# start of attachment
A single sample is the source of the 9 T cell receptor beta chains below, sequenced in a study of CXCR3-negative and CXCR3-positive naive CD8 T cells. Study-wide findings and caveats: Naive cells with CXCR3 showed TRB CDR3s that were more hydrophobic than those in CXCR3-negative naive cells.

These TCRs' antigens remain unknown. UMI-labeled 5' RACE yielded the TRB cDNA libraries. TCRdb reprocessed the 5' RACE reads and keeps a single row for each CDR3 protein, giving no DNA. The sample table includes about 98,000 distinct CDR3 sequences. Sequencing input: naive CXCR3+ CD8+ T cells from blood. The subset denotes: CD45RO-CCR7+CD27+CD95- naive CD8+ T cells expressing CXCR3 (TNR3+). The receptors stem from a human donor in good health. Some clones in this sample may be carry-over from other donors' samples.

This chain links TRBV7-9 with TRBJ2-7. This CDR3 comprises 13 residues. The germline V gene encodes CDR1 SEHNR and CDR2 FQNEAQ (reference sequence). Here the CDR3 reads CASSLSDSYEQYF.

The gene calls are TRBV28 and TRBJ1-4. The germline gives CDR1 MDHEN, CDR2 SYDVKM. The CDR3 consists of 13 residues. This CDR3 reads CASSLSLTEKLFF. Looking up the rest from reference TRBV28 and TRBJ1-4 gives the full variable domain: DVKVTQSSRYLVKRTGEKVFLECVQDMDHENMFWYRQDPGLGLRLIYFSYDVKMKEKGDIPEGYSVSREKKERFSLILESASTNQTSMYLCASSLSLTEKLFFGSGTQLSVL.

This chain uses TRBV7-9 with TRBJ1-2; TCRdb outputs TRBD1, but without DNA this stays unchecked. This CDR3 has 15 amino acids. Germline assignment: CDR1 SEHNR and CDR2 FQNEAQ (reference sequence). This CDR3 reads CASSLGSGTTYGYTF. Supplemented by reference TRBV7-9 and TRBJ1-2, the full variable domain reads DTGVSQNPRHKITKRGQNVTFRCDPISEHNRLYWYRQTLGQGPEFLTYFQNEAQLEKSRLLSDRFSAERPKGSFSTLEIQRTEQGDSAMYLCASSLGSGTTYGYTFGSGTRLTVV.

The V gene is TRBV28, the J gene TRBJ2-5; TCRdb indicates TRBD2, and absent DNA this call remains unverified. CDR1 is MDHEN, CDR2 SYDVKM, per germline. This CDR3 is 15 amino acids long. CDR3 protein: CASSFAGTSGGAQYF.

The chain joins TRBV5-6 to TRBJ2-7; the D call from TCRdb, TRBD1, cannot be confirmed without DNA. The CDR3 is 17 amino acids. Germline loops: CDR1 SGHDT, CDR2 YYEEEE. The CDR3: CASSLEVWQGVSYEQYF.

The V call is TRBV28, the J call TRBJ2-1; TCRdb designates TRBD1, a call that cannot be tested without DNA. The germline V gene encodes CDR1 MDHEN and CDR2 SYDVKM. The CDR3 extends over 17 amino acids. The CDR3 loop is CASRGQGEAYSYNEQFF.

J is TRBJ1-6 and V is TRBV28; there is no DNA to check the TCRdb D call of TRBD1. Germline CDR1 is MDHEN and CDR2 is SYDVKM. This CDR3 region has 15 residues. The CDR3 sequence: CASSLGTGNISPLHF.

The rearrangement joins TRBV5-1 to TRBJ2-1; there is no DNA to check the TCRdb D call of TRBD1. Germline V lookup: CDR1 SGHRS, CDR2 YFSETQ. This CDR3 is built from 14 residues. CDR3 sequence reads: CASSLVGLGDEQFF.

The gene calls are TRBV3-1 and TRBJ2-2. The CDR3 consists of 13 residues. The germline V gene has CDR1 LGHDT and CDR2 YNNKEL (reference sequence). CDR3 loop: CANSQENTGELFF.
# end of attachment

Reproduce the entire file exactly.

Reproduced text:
A single sample is the source of the 9 T cell receptor beta chains below, sequenced in a study of CXCR3-negative and CXCR3-positive naive CD8 T cells. Study-wide findings and caveats: Naive cells with CXCR3 showed TRB CDR3s that were more hydrophobic than those in CXCR3-negative naive cells.

These TCRs' antigens remain unknown. UMI-labeled 5' RACE yielded the TRB cDNA libraries. TCRdb reprocessed the 5' RACE reads and keeps a single row for each CDR3 protein, giving no DNA. The sample table includes about 98,000 distinct CDR3 sequences. Sequencing input: naive CXCR3+ CD8+ T cells from blood. The subset denotes: CD45RO-CCR7+CD27+CD95- naive CD8+ T cells expressing CXCR3 (TNR3+). The receptors stem from a human donor in good health. Some clones in this sample may be carry-over from other donors' samples.

This chain links TRBV7-9 with TRBJ2-7. This CDR3 comprises 13 residues. The germline V gene encodes CDR1 SEHNR and CDR2 FQNEAQ (reference sequence). Here the CDR3 reads CASSLSDSYEQYF.

The gene calls are TRBV28 and TRBJ1-4. The germline gives CDR1 MDHEN, CDR2 SYDVKM. The CDR3 consists of 13 residues. This CDR3 reads CASSLSLTEKLFF. Looking up the rest from reference TRBV28 and TRBJ1-4 gives the full variable domain: DVKVTQSSRYLVKRTGEKVFLECVQDMDHENMFWYRQDPGLGLRLIYFSYDVKMKEKGDIPEGYSVSREKKERFSLILESASTNQTSMYLCASSLSLTEKLFFGSGTQLSVL.

This chain uses TRBV7-9 with TRBJ1-2; TCRdb outputs TRBD1, but without DNA this stays unchecked. This CDR3 has 15 amino acids. Germline assignment: CDR1 SEHNR and CDR2 FQNEAQ (reference sequence). This CDR3 reads CASSLGSGTTYGYTF. Supplemented by reference TRBV7-9 and TRBJ1-2, the full variable domain reads DTGVSQNPRHKITKRGQNVTFRCDPISEHNRLYWYRQTLGQGPEFLTYFQNEAQLEKSRLLSDRFSAERPKGSFSTLEIQRTEQGDSAMYLCASSLGSGTTYGYTFGSGTRLTVV.

The V gene is TRBV28, the J gene TRBJ2-5; TCRdb indicates TRBD2, and absent DNA this call remains unverified. CDR1 is MDHEN, CDR2 SYDVKM, per germline. This CDR3 is 15 amino acids long. CDR3 protein: CASSFAGTSGGAQYF.

The chain joins TRBV5-6 to TRBJ2-7; the D call from TCRdb, TRBD1, cannot be confirmed without DNA. The CDR3 is 17 amino acids. Germline loops: CDR1 SGHDT, CDR2 YYEEEE. The CDR3: CASSLEVWQGVSYEQYF.

The V call is TRBV28, the J call TRBJ2-1; TCRdb designates TRBD1, a call that cannot be tested without DNA. The germline V gene encodes CDR1 MDHEN and CDR2 SYDVKM. The CDR3 extends over 17 amino acids. The CDR3 loop is CASRGQGEAYSYNEQFF.

J is TRBJ1-6 and V is TRBV28; there is no DNA to check the TCRdb D call of TRBD1. Germline CDR1 is MDHEN and CDR2 is SYDVKM. This CDR3 region has 15 residues. The CDR3 sequence: CASSLGTGNISPLHF.

The rearrangement joins TRBV5-1 to TRBJ2-1; there is no DNA to check the TCRdb D call of TRBD1. Germline V lookup: CDR1 SGHRS, CDR2 YFSETQ. This CDR3 is built from 14 residues. CDR3 sequence reads: CASSLVGLGDEQFF.

The gene calls are TRBV3-1 and TRBJ2-2. The CDR3 consists of 13 residues. The germline V gene has CDR1 LGHDT and CDR2 YNNKEL (reference sequence). CDR3 loop: CANSQENTGELFF.